On the Church and Society
October 10, 2005
Opening weekend box office numbers can make or break a movie. It is worth noting then that a mini-hit with an overt Christian theme opened during the October 7-9 weekend.
That's right, it just wasn't about the cheese-loving Wallace and his trusty dog with the expressive eye brows, Gromit, coming in at number one in "Wallace & Gromit: The Curse of the Were-Rabbit." Although when a G-rated, clay-animated joy like this opens to big ticket sales, that's something worth celebrating for all who desire quality, family-friendly fare from moviemakers.
But a movie titled "The Gospel" also opened at number five and took in roughly half the revenue as "Wallace & Gromit." What's so great about that? Well, it turns out that "The Gospel" ran in about a quarter of the number of theaters that "Wallace & Gromit" did. This impressive showing, no doubt, surprised many in the industry, but it shouldn't have.
"The Gospel" fills a craving that goes beyond family friendliness, but reaches to the very soul. Many Christians desire films that not only do not denigrate their faith, but actually embrace or even celebrate it.
Make no mistake, "The Gospel" is a Christian celebration in many ways. For example, the film features high-energy, hand-clapping, foot-stomping gospel music.
The story is based upon Jesus Christ's parable about the prodigal son. In the film, two friends, one named David is the son of a minister, are studying to enter the ministry. But when David's mother dies, he turns his back on his father and the church, and goes on to become a rap star, whose tunes include some sexually explicit lyrics. Years later, when his father falls ill, David returns, and finds himself being drawn back to his faith.
There's a lot crammed into this impressive little movie. There are strong statements about family, keeping marriages together and how important that is for children, and honoring one's responsibilities. The question of how best to use one's God-given talents is addressed, as David comes to help organize a revival concert to help the church and eventually cuts a gospel album.
Another message communicated in "The Gospel" is important for churches across the denominational spectrum. The church people in this film are not portrayed as sanitized and sinless. They are flawed human beings, as all of us are.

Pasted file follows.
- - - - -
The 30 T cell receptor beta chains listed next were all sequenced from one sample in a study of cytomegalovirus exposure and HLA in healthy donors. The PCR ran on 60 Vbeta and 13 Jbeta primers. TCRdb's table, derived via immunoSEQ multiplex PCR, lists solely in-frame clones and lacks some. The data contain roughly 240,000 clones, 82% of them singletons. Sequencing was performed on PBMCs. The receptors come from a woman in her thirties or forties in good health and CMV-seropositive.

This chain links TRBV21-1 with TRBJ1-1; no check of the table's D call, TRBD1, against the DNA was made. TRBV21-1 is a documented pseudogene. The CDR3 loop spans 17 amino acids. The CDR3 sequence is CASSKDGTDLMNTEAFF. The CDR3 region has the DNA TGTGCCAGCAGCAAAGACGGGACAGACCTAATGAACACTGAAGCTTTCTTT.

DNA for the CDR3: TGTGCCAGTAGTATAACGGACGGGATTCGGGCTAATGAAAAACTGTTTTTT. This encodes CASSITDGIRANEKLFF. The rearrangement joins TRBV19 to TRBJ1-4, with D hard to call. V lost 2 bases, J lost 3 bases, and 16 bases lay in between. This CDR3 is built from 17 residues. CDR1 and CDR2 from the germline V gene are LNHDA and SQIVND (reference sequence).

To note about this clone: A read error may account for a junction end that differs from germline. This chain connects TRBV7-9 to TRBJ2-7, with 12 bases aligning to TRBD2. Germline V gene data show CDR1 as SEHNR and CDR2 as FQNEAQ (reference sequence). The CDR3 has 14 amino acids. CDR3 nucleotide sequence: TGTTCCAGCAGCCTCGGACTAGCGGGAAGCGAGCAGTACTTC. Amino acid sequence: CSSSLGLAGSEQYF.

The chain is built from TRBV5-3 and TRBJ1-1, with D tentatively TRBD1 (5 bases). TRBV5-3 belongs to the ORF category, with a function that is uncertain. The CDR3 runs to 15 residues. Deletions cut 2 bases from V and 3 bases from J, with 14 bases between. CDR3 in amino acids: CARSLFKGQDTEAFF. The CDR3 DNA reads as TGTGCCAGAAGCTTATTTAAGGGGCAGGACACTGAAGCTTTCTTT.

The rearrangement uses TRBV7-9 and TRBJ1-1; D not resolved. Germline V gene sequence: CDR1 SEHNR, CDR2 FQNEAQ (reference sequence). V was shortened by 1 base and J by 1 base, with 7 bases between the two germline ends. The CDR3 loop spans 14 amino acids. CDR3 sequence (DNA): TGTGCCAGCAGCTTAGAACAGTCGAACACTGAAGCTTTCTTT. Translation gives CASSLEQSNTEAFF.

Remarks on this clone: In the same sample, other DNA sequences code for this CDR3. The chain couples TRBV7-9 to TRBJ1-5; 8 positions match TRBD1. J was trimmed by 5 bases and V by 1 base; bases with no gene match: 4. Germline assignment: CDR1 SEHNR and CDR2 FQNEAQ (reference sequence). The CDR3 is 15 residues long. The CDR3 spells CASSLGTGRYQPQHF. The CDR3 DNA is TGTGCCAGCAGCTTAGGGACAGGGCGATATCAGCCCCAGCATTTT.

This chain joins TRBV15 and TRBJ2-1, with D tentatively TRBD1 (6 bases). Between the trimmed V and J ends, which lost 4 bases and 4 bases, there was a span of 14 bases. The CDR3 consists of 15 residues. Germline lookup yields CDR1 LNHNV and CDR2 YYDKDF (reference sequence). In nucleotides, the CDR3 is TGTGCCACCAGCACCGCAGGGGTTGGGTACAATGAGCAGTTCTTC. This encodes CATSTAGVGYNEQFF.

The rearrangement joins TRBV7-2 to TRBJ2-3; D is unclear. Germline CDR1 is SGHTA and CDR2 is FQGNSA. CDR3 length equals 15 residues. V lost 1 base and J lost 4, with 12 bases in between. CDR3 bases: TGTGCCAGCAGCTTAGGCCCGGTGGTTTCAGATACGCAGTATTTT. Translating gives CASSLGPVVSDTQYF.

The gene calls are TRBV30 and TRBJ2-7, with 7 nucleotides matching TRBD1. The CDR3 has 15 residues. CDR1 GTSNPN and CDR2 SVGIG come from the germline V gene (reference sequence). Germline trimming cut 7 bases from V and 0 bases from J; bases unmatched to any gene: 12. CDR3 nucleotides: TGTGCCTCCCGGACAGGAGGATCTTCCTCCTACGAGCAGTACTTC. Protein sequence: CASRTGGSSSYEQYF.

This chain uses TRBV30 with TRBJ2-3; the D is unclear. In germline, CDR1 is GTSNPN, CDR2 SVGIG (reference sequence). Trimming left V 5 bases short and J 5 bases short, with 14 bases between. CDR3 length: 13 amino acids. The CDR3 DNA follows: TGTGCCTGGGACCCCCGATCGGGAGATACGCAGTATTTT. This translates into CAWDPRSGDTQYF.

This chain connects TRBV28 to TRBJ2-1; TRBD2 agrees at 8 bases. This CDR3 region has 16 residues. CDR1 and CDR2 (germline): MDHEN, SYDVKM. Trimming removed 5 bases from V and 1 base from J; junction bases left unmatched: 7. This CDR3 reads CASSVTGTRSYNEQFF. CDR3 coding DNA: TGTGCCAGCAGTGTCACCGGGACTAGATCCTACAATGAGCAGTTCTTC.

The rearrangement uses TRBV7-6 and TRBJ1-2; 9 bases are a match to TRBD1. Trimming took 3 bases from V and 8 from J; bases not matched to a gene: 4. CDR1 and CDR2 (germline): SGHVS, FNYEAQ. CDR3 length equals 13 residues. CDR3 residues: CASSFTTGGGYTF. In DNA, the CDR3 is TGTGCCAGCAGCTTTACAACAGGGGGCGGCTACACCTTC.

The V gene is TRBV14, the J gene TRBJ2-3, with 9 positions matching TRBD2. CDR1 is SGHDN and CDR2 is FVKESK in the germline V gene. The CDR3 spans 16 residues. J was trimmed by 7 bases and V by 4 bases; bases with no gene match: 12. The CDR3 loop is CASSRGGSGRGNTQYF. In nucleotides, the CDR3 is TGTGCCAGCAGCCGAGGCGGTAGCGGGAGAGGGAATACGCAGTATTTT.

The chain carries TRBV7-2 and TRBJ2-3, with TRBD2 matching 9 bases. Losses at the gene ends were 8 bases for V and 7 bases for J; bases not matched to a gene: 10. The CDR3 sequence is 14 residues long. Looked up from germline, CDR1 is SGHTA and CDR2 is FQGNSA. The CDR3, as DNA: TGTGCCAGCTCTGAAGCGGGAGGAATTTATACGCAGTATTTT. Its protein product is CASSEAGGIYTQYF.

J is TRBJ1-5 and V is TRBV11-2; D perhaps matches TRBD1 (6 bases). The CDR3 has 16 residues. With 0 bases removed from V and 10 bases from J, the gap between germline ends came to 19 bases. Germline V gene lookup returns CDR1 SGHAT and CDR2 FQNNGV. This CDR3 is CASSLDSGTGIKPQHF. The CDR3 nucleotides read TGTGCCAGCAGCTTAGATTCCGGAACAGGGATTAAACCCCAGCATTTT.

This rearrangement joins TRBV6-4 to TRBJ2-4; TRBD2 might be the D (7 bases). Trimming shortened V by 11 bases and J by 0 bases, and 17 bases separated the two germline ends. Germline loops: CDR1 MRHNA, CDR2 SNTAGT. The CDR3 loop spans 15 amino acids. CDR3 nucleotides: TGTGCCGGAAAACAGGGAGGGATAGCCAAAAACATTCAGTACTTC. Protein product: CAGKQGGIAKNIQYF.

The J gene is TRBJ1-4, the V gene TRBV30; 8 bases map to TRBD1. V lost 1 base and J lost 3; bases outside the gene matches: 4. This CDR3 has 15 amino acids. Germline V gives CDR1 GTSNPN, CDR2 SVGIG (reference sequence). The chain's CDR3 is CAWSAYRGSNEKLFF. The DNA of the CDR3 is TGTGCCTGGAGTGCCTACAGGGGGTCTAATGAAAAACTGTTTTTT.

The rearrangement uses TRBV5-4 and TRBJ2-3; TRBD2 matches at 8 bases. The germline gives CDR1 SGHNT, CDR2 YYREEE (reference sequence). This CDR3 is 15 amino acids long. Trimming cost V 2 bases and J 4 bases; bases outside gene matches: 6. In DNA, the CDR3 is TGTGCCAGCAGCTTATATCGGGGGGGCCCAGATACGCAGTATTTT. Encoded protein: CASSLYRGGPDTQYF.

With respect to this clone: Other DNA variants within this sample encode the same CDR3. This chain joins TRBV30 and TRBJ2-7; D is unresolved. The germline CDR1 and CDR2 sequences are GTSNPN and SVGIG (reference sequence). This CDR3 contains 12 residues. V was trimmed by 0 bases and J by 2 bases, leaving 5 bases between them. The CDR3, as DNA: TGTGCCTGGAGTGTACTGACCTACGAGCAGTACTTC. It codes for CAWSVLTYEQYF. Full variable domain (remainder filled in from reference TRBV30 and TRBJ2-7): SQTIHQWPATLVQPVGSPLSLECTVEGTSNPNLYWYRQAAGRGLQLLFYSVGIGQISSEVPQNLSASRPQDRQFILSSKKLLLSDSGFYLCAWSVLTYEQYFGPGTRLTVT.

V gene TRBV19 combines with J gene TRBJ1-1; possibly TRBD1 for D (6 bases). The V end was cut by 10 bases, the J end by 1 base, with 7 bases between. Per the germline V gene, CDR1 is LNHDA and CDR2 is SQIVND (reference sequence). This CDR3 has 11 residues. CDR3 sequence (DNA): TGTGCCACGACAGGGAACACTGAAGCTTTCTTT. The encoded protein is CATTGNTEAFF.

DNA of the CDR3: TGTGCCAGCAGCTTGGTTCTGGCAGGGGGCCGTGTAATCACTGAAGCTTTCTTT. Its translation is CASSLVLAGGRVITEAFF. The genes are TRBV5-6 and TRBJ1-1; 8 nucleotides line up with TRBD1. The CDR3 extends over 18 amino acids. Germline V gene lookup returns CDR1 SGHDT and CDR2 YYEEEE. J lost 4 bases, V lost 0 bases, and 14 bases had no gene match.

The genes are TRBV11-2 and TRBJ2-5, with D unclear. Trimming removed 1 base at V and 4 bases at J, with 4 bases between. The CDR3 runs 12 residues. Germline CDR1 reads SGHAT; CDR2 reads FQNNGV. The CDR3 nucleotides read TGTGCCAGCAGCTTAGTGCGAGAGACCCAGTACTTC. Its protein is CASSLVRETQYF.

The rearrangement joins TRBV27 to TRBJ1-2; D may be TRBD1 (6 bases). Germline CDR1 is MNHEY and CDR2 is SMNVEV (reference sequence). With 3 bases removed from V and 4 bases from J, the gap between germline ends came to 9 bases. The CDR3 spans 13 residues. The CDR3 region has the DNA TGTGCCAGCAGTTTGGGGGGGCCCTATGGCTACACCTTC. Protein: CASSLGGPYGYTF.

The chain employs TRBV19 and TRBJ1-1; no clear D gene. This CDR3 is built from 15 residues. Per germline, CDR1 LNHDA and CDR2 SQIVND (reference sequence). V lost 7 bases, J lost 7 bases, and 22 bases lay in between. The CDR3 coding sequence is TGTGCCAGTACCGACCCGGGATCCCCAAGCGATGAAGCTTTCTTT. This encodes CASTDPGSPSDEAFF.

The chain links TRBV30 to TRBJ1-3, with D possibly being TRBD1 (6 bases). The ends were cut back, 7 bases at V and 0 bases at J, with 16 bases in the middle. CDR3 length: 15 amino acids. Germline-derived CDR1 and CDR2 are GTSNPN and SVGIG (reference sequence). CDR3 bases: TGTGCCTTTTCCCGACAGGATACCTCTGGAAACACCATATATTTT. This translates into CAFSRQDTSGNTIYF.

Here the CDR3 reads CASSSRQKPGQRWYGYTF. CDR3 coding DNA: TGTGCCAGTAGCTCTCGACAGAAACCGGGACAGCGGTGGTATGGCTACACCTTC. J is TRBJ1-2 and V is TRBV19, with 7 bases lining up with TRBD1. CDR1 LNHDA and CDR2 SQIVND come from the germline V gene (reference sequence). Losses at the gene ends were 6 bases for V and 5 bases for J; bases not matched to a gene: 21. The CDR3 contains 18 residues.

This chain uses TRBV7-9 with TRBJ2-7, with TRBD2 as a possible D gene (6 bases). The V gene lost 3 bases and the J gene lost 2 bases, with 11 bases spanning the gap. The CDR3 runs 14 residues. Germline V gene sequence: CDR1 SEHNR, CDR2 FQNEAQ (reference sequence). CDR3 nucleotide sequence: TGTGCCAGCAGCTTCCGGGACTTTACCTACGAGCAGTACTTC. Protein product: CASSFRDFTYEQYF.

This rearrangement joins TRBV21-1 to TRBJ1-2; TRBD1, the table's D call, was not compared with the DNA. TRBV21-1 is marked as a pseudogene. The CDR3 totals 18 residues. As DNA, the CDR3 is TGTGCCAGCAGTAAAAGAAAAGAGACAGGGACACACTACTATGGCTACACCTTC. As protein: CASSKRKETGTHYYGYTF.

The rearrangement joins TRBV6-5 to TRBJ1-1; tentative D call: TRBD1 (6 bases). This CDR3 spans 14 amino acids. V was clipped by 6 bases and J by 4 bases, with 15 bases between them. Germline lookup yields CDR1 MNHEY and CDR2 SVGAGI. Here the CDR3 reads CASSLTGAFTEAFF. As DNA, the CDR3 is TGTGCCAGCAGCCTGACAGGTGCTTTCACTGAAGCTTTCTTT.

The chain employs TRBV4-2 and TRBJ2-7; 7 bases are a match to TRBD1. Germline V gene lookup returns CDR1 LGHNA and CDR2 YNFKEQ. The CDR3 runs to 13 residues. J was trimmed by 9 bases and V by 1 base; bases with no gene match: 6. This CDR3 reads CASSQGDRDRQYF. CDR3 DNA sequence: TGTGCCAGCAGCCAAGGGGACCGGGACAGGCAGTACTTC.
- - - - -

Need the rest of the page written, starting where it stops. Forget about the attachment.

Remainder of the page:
David's boyhood friend Charles Frank did become a minister, and succeeds David's father as head pastor. However, Frank has a big ego and selfishly looks to make the church about himself. That can be a challenge in some churches where a cult of personality threatens to push aside the central message of Jesus Christ's love, sacrifice, forgiveness and redemption.
Some ugly church politics also are on display in the movie. That reality, to varying degrees, is recognizable to anyone who at one time or another has been involved in trying to help run a church.
But this film provides a necessary bottom line reminder about all of this sin on display in a church. Rev. Charles Frank eventually preaches that he is indeed "flawed," while adding that there is "no perfect church, but there is a perfect God."
That's a powerful message that many people struggling with their faith need to hear. Make no mistake, the church is critical as the place where the Gospel is taught and sacraments administered correctly. Still, there are plenty of examples of priests, pastors and others in the church behaving badly -- in the past, today and no doubt, tomorrow. The exposure of decades of sexual abuse by a small, but still significant number of Roman Catholic priests, and the shocking cover up by the church's hierarchy, egregiously stands out in recent years.
Indeed, the sinfulness of human nature afflicts the clergy as well. That's why Christians in the pews have to make sure that their faith lies in the right place not with a particular preacher or office of the clergy, but in the triune God.
Raymond J. Keating, also a columnist with Newsday, can be reached at ChurchandSociety@aol.com.
Copyright © Raymond J. Keating